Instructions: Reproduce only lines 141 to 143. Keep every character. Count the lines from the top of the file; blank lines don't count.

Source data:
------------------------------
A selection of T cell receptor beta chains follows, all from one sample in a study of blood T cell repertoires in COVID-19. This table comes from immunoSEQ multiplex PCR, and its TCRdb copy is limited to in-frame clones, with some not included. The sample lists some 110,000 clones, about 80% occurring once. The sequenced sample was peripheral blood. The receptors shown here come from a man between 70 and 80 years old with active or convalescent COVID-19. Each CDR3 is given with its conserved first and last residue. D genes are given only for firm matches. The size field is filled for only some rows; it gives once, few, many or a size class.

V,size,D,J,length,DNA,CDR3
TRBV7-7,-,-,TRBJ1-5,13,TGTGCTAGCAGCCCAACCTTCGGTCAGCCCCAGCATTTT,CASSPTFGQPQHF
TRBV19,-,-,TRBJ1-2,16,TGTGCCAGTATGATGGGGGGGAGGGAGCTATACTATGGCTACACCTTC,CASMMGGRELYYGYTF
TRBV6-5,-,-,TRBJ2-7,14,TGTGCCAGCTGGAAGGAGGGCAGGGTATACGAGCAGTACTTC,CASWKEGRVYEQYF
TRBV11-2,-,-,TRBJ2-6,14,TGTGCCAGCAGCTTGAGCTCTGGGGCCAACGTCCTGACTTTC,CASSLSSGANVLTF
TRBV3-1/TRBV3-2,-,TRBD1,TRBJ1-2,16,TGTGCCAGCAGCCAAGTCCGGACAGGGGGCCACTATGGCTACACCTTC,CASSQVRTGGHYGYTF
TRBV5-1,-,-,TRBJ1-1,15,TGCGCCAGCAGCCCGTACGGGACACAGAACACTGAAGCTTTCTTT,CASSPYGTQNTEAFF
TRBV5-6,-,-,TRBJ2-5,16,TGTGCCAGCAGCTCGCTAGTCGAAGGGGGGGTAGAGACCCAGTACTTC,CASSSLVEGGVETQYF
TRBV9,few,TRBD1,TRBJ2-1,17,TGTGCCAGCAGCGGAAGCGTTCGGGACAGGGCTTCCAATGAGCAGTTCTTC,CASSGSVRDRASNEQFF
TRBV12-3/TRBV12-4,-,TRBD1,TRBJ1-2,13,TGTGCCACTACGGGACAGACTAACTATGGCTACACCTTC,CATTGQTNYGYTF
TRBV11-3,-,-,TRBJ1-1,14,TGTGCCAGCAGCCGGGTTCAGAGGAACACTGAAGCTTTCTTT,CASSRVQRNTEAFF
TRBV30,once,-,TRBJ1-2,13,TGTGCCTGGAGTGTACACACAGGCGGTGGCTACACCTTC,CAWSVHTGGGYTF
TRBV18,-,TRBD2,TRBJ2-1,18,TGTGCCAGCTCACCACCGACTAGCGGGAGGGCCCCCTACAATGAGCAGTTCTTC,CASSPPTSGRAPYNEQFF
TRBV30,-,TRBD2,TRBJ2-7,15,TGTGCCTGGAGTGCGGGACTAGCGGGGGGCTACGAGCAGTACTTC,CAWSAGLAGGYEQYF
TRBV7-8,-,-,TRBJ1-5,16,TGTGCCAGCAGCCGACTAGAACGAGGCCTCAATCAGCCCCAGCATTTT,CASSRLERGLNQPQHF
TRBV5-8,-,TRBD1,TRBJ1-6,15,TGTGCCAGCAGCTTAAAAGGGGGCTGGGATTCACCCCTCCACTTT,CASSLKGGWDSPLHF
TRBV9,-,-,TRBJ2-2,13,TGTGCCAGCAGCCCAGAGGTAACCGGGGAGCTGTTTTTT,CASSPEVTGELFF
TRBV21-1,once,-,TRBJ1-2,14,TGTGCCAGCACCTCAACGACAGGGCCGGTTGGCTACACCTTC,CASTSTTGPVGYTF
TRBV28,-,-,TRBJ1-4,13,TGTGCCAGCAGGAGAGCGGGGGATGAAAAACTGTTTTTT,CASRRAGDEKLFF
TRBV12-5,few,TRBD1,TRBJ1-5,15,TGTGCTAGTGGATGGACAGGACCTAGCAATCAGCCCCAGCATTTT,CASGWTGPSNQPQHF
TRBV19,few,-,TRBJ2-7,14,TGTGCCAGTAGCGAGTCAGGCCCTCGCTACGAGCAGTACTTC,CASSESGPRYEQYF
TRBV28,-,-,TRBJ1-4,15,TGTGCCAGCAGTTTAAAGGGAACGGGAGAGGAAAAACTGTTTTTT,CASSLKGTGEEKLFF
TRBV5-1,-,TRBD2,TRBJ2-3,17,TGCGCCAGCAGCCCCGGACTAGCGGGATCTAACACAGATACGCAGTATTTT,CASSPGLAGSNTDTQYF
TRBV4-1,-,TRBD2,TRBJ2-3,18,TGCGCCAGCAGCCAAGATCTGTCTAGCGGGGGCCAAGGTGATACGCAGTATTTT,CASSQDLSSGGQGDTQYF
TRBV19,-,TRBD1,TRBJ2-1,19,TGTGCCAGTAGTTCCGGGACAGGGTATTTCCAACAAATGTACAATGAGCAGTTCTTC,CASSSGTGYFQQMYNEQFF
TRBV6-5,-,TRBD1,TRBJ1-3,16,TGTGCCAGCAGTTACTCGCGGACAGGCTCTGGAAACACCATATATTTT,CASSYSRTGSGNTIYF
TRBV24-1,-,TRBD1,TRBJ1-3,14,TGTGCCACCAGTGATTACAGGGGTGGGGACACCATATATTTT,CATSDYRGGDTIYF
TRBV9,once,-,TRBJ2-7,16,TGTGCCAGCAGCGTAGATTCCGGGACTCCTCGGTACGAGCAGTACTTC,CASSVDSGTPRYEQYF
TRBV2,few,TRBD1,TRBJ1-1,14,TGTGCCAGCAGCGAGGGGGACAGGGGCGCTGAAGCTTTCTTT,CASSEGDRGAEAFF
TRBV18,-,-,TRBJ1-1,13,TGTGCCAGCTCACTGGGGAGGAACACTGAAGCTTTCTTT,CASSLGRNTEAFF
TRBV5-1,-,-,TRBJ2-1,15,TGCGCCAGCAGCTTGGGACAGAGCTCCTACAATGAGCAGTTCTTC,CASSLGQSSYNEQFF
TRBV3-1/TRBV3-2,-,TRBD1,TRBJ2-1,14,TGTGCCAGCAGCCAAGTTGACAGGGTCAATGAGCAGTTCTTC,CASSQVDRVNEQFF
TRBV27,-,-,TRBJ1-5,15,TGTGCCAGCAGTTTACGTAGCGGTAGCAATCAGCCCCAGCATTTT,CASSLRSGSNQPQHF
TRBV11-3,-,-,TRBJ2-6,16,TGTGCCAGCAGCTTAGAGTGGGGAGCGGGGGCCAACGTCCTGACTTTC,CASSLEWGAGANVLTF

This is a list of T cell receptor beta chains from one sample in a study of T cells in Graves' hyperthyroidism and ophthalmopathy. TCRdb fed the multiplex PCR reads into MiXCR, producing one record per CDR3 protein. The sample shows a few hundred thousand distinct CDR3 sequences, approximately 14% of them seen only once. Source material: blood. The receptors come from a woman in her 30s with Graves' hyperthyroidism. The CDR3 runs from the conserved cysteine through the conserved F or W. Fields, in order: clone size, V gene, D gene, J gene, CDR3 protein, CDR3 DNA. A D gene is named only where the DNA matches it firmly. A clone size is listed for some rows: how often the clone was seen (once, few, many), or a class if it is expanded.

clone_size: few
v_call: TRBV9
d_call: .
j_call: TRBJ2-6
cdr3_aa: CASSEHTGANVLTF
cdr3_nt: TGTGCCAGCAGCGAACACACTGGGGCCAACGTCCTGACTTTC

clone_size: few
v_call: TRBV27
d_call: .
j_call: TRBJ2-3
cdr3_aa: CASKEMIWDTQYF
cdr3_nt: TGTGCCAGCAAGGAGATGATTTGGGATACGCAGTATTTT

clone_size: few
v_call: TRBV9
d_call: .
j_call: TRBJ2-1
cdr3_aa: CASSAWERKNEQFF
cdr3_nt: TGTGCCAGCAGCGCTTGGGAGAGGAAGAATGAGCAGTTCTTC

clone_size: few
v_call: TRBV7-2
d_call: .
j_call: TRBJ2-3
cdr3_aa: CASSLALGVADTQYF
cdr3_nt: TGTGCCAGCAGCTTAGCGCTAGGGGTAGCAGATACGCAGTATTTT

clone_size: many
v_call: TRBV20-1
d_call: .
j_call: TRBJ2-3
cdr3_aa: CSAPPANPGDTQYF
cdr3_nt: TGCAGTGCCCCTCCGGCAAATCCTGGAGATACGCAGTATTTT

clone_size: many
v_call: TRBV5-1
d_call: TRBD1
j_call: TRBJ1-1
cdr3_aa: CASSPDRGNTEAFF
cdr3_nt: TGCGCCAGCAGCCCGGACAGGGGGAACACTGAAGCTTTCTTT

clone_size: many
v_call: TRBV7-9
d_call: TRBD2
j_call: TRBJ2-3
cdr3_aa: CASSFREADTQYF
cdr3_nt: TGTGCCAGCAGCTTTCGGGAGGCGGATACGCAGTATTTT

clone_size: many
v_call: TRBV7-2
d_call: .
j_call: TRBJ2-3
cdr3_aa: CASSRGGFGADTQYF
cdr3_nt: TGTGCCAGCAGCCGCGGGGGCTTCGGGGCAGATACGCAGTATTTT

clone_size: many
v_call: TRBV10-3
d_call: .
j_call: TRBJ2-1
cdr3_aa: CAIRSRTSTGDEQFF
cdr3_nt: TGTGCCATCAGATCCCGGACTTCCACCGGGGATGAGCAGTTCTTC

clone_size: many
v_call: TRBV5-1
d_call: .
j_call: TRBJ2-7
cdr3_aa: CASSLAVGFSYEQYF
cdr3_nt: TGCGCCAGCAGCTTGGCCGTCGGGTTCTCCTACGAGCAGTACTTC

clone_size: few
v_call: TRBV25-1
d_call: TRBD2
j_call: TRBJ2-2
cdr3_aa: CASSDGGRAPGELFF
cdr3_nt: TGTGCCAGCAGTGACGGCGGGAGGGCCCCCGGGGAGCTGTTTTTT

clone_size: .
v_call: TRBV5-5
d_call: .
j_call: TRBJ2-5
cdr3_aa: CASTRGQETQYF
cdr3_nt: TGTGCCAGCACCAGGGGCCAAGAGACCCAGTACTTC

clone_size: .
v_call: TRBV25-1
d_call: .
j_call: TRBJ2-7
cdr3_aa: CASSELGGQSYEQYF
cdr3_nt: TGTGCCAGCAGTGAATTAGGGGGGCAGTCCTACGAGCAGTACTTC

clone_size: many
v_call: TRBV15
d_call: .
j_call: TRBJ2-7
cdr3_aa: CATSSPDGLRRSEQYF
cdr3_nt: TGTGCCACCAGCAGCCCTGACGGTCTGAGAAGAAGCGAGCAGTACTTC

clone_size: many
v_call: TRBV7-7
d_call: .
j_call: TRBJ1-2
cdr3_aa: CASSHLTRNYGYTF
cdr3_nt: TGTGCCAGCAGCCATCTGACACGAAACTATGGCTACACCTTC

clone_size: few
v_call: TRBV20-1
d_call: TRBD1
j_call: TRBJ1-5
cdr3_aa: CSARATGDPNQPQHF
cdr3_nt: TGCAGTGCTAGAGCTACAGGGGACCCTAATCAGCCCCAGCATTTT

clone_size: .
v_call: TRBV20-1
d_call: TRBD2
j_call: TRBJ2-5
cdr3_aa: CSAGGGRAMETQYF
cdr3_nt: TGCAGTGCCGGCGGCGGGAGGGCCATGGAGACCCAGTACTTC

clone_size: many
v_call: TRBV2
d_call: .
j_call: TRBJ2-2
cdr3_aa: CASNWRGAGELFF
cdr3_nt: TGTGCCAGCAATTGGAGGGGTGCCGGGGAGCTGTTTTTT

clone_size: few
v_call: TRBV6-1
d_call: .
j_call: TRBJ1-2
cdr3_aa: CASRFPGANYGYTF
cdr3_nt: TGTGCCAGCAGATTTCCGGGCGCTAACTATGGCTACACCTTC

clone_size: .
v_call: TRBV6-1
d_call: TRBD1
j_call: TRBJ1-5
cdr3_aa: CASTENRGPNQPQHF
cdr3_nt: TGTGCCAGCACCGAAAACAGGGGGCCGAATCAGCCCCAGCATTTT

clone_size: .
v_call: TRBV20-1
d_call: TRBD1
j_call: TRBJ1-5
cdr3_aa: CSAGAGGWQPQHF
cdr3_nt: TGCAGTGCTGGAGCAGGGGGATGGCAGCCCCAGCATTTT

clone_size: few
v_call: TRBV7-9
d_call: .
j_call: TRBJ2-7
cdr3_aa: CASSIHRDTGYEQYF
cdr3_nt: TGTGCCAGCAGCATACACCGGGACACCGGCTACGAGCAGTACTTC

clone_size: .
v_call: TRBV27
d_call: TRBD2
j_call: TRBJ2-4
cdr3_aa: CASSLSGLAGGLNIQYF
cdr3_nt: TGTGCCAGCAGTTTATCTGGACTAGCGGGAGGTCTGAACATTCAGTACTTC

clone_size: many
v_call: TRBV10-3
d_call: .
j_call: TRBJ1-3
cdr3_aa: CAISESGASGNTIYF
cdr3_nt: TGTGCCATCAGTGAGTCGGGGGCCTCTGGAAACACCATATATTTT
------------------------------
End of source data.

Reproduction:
d_call: .
j_call: TRBJ2-2
cdr3_aa: CASNWRGAGELFF